A fantastic opportunity with this long running novel competition run by Chicken House Books. They are looking for completed manuscripts and it's £18 to enter.

The competition will close for entries on 14 May 2021 at 11.59pm GMT.

For more details and to enter, look here:
VIRTUAL EVENT: OH MG! A Weekend of Middle Grade

Date(s) - 27/02/2021 - 28/02/2021
10:00 am - 3:30 pm

More details and booking here:
We also have a whole page on our website with links to competitions and mentorship programmes. Click here.

Final word from...

Krystal Snead
The Happy Writer: A collection of theories 
by Krystal Snead
This writing game is hard! But since you’re here I’m guessing you already know that. 
I consider myself to be a fairly positive person who doesn’t dwell too much on the negative sides of this industry, and for the most part that is true. So, how do I stay positive in the face of so much disappointment?
To understand my approach you first need to know a little about me. I’m a qualified Social Worker and for the past 13 years I’ve worked in Adult Services. I’m also a trained coach and Practice Educator, which means I work with uncertainty on a daily basis and know how to get the best out of others. So when the call came for readers to participate in the weekly newsletter I wanted to share some of the knowledge I’ve gained over the years and apply it to this crazy world of writing.
Task Centred Practice: (Reid and Epstein, 1972)
This is a very popular model amongst Social Workers because it’s practical and can be applied to most situations. Basically, TCP is about taking a big problem, which can often feel overwhelming and impossible to solve, and breaking it down into smaller, more manageable tasks. 
The steps are:
1 - Identify: What is the problem? What is your overall goal?
2 - Contract: (great for accountability!) Set small, time limited tasks that move you closer to achieving your goal
3 - Implement: Do it!
4 - Review: Did you achieve what you set out to? If not, why not?
The great thing is that once you’ve completed the 4 steps you can go straight back to the beginning, taking what you’ve learned and drawing up a new contract each time with a new set of tasks (or the same if you didn’t achieve them all first time round). Eventually, as you move through the steps the goal doesn’t seem so impossible, and you get a great sense of satisfaction at the review stage when you see what you’ve already achieved. I do this every month and find it really empowering to know that I’m not just standing still waiting for an agent to find me. I am in control of how I spend my time, and so are you!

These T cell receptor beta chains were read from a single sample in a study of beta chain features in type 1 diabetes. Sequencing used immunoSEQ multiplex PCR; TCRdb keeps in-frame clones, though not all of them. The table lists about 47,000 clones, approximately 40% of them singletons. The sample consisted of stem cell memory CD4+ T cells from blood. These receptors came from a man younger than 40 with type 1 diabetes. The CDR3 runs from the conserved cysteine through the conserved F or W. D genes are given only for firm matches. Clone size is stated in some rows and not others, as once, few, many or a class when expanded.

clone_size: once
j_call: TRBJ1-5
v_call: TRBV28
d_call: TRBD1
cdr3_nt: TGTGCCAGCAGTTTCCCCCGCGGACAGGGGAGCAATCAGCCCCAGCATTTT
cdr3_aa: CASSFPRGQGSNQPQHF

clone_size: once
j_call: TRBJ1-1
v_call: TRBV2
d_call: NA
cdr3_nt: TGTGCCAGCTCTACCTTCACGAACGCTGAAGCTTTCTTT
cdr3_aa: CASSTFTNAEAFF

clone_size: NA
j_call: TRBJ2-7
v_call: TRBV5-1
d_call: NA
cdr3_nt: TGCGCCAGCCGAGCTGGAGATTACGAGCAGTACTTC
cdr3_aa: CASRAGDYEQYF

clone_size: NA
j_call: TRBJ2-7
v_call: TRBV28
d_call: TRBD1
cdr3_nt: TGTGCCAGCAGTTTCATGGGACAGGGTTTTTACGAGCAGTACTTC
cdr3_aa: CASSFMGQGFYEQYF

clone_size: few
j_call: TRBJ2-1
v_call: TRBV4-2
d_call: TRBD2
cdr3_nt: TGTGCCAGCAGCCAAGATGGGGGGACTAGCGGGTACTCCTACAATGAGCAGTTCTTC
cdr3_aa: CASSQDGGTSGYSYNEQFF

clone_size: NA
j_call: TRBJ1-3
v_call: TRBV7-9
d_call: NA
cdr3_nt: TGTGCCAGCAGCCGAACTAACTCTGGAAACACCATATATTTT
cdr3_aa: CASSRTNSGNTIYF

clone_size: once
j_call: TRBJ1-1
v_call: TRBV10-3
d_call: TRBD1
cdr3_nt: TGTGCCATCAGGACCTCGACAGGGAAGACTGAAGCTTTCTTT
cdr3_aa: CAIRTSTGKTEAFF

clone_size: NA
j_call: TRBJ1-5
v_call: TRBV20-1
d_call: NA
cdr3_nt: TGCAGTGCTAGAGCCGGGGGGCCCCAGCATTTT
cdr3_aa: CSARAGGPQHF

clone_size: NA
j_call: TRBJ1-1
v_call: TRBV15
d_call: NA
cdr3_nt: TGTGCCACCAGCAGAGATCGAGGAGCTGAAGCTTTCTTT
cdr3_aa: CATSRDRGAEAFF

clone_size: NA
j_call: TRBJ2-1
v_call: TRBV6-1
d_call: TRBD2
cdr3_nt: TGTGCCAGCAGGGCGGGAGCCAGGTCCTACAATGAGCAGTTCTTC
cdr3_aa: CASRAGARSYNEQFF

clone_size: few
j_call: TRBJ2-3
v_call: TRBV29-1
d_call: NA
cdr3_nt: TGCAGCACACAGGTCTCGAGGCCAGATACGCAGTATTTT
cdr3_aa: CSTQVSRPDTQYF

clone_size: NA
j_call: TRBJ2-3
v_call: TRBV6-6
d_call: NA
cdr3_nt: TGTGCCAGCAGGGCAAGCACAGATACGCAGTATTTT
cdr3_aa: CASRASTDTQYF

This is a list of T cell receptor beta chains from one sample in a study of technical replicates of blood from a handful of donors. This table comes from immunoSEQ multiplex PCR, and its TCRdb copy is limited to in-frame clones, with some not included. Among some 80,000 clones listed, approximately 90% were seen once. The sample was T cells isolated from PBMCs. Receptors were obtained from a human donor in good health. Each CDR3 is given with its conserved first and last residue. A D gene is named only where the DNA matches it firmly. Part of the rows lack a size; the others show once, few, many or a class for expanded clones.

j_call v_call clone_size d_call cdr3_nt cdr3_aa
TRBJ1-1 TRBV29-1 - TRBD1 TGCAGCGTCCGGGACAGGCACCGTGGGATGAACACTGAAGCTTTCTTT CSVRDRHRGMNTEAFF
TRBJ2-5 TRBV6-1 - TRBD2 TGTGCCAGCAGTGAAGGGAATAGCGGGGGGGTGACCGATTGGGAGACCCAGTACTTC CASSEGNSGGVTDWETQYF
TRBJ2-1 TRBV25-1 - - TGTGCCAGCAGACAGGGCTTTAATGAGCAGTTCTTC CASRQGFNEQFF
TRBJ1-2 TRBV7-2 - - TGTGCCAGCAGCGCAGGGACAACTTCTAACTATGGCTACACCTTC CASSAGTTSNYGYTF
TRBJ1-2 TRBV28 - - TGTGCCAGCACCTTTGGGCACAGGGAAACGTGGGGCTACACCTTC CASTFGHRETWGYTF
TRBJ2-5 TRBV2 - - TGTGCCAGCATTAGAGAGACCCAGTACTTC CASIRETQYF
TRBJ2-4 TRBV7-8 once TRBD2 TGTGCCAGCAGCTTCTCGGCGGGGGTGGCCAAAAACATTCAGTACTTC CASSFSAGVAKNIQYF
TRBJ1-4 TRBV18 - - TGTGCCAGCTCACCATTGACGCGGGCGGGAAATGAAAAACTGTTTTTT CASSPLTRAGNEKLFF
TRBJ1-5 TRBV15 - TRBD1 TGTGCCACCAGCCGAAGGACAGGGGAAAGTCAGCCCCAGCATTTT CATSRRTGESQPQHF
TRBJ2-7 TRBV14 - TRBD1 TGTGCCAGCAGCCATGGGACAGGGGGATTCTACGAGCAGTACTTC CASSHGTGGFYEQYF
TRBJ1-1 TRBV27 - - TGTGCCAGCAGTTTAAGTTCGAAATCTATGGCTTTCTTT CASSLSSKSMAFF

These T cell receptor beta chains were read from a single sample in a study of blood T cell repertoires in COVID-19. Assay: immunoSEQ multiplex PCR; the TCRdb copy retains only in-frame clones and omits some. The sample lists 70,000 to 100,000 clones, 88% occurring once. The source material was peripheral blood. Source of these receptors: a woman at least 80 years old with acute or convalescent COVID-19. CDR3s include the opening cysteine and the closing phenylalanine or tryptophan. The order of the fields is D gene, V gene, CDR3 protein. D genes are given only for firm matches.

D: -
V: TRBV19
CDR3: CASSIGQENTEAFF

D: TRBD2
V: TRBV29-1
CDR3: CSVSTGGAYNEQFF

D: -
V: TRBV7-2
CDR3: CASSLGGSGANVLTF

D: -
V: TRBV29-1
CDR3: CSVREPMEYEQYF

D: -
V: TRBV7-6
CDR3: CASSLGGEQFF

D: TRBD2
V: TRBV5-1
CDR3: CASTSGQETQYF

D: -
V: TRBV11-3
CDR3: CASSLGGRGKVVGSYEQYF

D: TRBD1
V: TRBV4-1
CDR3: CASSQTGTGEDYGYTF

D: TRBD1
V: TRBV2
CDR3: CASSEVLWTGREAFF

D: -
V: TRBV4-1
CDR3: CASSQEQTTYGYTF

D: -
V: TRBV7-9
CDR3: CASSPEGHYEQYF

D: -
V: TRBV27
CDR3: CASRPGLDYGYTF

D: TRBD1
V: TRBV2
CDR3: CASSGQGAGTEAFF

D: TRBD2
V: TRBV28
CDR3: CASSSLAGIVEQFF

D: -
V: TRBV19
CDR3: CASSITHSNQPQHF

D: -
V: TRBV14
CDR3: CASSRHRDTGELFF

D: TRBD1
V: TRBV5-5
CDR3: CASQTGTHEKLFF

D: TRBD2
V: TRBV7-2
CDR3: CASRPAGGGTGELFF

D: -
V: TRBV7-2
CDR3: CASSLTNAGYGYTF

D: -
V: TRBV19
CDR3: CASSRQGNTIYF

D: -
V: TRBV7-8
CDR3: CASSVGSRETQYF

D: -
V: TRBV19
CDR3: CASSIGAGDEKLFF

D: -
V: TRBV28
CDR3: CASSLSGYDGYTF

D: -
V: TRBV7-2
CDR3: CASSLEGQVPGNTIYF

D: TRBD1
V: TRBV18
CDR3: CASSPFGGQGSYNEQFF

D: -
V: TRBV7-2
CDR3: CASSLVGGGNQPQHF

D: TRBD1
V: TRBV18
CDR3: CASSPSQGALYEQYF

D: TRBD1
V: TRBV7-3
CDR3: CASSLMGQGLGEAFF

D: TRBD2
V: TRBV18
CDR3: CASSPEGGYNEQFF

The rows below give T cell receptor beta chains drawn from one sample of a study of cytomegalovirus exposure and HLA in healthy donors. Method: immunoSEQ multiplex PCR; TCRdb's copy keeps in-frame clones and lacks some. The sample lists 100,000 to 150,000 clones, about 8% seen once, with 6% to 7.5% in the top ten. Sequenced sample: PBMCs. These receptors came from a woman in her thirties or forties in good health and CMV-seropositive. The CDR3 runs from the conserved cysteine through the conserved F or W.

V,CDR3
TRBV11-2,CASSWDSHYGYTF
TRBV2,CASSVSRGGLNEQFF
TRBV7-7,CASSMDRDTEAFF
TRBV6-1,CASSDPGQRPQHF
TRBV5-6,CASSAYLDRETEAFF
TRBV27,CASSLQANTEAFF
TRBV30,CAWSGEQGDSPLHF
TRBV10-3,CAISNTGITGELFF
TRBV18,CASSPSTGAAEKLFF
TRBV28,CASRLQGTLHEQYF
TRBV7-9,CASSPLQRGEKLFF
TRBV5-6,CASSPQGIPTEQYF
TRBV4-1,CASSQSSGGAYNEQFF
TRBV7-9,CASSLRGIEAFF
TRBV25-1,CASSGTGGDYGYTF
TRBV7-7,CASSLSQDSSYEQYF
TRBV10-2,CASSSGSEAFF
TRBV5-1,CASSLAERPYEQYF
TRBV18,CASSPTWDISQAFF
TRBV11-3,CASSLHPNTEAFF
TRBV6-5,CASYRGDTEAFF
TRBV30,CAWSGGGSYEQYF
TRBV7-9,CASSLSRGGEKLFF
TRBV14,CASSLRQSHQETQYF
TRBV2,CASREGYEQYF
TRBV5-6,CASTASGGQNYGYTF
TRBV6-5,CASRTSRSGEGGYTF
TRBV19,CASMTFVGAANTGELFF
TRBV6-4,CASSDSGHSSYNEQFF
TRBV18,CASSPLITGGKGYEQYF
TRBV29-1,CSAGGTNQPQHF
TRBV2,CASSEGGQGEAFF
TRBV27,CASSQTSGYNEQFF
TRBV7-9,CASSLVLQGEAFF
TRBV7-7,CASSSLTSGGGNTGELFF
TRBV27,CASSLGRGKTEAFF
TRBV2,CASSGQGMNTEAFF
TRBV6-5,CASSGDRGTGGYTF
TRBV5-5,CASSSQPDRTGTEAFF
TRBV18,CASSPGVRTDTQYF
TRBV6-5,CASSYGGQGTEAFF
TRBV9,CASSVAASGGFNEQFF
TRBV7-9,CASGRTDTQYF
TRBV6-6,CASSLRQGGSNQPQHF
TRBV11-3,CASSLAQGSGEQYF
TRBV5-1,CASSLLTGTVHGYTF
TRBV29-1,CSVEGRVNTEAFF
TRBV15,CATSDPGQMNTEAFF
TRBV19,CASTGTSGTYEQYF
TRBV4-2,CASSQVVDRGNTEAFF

Back in 2018 I made the decision to start taking writing more seriously and like any good Social Worker would, I sat down to write my goals. But in my excitement I forgot to take my own advice. This is what I wrote:
1 - Sign with an agent by 1/1/19 (after 6 months!!!)
2 - Sign a publishing deal by 1/6/19 (after 12 months!!!)
3 - Write full time by 1/9/21 (well we aren’t there yet but it seems unlikely)
Spot the common mistake here? 
Grief and loss
Firstly, if you are grieving at the moment then I want to say that I am truly sorry for your loss. I’m not just talking about bereavements here but any kind of loss. 
Fahlberg (1991) defines grief as “the process through which one passes in order to recover from a loss.”
This got me thinking, what is the process for a writer to pass through in order to recover? It’s not something that is often talked about, or at least not publically. From the moment I decided to follow this career path I was told that I would need a ‘thick skin’, so maybe I should just get on with it, right? Well in my experience, both personally and professionally, trying to shut out the pain and just move on rarely helps. 
So what do we do? Maybe you already have a ritual (I’d love to know what it is), but if not then I invite you to invent your own:
Contract fell through at the last minute =  Light a candle.
Letting go of your book baby = Tear up that manuscript into tiny pieces and throw it in the bin (keep a digital copy, of course.)
Had to cancel your launch party = Let a balloon go in the garden (maybe choose biodegradable ones though, I don’t want to be held responsible for causing an environmental disaster when you all go out on mass.)
Whatever you choose to do, remember you are allowed to feel upset when you lose something important and there is a community out there that you can turn to if you need to let out all of those feelings. Not found your tribe yet? Well, now you know at least one.
Happy writing!
Krystal Snead is a picture book writer based in the North of England. When she doesn’t have her head in a book she is encouraging her two budding authors to create magical adventures of their own.
Find her on twitter: @krysphk